Cut to the Bone by Roz Watkins

HQ | 2020 (25 June), Pb 2021 (1 April) | 384p | Review copy and Bought copy | Buy the book | Listen to the book

When social media star Violet Armstrong, a glamorous advocate of eating meat, vanishes it is strongly suspected that she died in the abattoir in the Derbyshire Peak District town of Gritton, a place where she worked. No trace of her can be found but then there are pigs, hungry pigs. The suspicion of such a gruesome and terrible crime casts a shadow over the community, tinged with a superstitious fear of the circumstances of Violet’s possible death – there are rumours of a strange figure, the Pale Child, the sighting of whom means death and it is believed that Violet saw her just before she disappeared.

Emotions are high as vigilante groups join the fray, threatening to execute animals if the puzzle behind Violet’s disappearance isn’t solved. DI Meg Dalton is caught in the middle of an angry and upset community as she faces the question that perhaps Violet isn’t even dead at all and maybe there is something to be discovered in the dark past of Violet’s own family.

Cut to the Bone is the third novel in Roz Watkins’ fine series featuring Detective Inspector Meg Dalton. I love these books, which all stand alone brilliantly, especially because they so richly evoke their setting in the Peak District, a place that means so much to me, and also because of Meg. Meg is wonderful! There’s no darkness to her, she’s kind, witty and well-liked, with such a good team working beside her. Despite the disturbing crimes she must investigate, it’s always a pleasure to spend time with Meg in this atmospheric place. This novel is set during a hot summer and so there is a different feel to it as everyone must struggle in the heat. And once again it was wonderful to hear those names of familiar places.

This case is a little different because Meg, and us, don’t even know if there’s a body. There is so little to go on and what there is is focused on an abattoir, a place of misery (I’m a vegetarian so I am possibly biased!). Also perhaps because I’m a veggie, I did find the character of Violet quite difficult to like but she is quite a force to be reckoned with and there is much to admire in such a young woman. But it’s the parallel story from the past, of Violet’s parents and family, that I found especially engrossing. Roz Watkins is a fantastic writer and she is so good at fleshing out her characters with mood and feelings. It is a dark tale but it is a beautifully written one.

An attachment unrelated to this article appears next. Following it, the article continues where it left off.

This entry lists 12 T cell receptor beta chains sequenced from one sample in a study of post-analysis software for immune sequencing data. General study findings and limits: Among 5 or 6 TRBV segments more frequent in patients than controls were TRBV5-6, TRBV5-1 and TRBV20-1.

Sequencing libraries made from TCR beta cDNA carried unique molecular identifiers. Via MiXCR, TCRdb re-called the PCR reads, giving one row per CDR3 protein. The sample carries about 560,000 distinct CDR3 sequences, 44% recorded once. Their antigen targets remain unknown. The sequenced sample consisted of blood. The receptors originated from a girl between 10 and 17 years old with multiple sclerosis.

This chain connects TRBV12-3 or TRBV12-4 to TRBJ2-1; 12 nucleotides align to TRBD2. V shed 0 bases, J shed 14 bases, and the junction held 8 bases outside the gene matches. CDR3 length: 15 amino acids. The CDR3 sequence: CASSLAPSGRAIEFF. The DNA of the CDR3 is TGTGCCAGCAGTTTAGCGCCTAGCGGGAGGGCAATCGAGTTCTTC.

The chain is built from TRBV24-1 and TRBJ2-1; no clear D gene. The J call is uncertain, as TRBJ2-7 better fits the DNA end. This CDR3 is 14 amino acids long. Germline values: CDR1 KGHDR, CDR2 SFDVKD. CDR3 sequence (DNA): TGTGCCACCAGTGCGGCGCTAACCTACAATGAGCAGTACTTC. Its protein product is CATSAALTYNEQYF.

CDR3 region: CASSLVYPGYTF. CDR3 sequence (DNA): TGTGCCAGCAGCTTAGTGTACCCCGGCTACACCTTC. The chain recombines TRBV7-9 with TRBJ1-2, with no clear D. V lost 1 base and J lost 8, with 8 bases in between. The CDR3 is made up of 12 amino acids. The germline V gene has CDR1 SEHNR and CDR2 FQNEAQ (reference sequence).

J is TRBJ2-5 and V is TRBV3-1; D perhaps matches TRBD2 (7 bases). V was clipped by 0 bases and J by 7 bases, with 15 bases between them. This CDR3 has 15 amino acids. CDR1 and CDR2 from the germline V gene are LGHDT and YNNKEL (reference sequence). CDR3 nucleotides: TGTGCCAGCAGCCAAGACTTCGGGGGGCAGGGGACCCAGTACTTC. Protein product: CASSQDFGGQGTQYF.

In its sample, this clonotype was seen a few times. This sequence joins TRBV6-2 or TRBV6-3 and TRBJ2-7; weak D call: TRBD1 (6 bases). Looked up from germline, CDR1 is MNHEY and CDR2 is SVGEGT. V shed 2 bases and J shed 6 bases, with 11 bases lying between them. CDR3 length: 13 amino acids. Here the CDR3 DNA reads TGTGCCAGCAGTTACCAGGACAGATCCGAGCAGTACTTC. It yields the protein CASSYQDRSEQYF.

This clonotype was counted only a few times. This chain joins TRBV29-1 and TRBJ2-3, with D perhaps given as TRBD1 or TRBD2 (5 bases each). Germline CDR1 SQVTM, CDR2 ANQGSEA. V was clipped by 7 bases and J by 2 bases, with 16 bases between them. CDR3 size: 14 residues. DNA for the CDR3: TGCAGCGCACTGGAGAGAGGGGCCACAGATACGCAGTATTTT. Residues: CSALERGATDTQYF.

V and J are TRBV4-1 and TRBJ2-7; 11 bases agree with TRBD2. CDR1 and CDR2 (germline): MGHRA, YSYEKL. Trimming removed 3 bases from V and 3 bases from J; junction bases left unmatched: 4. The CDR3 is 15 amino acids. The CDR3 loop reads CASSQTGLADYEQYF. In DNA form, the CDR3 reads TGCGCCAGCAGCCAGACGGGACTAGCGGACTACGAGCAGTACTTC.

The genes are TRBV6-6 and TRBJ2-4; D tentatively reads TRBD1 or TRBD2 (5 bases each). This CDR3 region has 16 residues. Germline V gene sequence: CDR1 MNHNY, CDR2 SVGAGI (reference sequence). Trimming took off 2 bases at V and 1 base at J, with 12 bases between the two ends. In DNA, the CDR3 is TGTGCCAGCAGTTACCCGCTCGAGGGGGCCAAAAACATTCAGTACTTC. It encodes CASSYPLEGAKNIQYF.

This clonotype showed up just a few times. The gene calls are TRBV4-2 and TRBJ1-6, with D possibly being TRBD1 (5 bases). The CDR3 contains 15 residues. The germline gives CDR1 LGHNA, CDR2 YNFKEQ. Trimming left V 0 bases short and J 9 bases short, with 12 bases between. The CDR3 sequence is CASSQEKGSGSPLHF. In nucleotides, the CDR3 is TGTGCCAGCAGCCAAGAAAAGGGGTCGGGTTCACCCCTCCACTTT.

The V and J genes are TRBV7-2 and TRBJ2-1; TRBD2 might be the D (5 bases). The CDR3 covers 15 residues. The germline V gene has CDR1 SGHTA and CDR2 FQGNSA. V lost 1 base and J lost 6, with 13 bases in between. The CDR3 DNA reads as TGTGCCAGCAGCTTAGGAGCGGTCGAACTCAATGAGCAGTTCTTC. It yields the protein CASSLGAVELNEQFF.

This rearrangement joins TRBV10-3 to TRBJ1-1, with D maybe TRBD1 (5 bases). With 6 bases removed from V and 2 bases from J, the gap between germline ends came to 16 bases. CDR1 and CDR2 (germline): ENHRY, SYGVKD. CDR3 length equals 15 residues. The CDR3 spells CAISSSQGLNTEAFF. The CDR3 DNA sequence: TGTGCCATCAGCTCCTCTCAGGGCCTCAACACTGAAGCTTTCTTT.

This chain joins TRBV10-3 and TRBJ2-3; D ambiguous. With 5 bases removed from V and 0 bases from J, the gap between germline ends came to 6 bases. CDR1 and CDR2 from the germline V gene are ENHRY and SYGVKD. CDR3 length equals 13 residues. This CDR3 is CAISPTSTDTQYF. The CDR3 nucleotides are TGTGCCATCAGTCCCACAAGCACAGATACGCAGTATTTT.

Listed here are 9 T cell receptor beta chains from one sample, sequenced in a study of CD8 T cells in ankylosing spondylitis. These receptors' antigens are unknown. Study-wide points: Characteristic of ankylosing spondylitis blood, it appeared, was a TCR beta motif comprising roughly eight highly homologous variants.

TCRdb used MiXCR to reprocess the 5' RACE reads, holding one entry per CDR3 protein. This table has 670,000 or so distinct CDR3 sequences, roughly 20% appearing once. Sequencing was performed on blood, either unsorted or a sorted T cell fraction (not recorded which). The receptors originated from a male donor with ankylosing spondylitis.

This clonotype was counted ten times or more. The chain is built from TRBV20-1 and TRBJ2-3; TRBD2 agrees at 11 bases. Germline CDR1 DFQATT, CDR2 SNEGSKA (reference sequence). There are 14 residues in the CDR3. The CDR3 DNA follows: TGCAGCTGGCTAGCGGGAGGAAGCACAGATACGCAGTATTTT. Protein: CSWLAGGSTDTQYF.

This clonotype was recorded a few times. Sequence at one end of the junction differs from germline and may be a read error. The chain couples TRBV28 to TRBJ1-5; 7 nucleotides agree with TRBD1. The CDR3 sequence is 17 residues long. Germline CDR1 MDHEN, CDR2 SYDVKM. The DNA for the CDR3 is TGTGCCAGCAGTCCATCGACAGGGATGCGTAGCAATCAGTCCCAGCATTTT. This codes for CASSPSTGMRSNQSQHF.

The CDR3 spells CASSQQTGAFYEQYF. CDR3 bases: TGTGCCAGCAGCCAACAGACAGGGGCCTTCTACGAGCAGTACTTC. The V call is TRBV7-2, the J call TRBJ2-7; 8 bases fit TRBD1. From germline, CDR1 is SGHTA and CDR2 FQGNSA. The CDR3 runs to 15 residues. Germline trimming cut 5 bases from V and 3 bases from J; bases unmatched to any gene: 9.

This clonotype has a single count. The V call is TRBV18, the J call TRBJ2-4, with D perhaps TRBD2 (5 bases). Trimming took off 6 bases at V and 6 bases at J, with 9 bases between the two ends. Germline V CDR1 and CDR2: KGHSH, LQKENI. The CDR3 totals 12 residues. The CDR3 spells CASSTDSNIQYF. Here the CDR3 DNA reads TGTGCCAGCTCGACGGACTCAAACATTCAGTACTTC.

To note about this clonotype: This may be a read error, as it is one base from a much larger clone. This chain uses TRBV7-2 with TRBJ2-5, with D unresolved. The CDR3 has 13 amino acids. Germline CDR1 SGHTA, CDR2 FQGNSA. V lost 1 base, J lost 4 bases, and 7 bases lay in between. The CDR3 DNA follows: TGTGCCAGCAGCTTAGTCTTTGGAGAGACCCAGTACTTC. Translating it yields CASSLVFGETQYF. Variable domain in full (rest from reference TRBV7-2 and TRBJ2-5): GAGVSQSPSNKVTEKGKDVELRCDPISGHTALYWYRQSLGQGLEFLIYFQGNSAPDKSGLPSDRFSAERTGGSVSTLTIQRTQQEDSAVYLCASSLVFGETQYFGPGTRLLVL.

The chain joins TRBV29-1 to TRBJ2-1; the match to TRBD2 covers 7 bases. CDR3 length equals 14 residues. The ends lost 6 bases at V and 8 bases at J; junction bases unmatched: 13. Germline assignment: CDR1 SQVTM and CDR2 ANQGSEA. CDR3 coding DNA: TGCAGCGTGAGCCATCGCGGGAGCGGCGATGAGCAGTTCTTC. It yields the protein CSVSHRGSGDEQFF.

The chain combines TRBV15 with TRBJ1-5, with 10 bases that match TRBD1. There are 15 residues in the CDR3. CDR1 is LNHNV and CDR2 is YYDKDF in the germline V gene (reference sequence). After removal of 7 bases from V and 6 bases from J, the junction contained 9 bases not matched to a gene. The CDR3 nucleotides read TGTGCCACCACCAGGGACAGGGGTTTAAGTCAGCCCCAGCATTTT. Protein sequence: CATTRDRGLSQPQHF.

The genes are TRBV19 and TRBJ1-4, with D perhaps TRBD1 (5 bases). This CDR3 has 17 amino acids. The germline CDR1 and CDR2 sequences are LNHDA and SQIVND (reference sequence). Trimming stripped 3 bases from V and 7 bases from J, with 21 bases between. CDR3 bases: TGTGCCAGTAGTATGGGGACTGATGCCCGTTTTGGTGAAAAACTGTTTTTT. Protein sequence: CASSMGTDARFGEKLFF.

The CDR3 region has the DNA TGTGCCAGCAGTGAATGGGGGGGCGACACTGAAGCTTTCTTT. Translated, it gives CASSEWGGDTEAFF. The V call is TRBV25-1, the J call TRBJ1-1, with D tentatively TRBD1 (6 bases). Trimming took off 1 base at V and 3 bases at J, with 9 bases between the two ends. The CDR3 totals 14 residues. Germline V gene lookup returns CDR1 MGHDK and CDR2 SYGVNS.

As usual with this series, it’s the figure of Meg who counteracts the darkness of the crimes and their perpetrators. She reminds us why this is such a special place. Meg doesn’t jump to conclusions. She’s methodical and yet trusts her instincts. We know that right is on her side and that, although the journey might be troubled, she will get there in the end. She’s tested to her limit in Cut to the Bone, tension is high and it’s visceral. You can imagine the squeals of the animals in their last moments, the blood and the violence, which isn’t just against animals. Because of the theme, I did find Cut to the Bone quite disturbing at times but, as always, it’s the Peaks and Meg that drew me in. I can’t wait for Meg’s return.

You can always tell when I love a series. I don’t only have the review book of this, I also have the smart hardback and the audiobook! I listened to the audiobook and it was brilliantly read by Caro Clarke.

Other reviews
The Devil’s Dice
Dead Man’s Daughter

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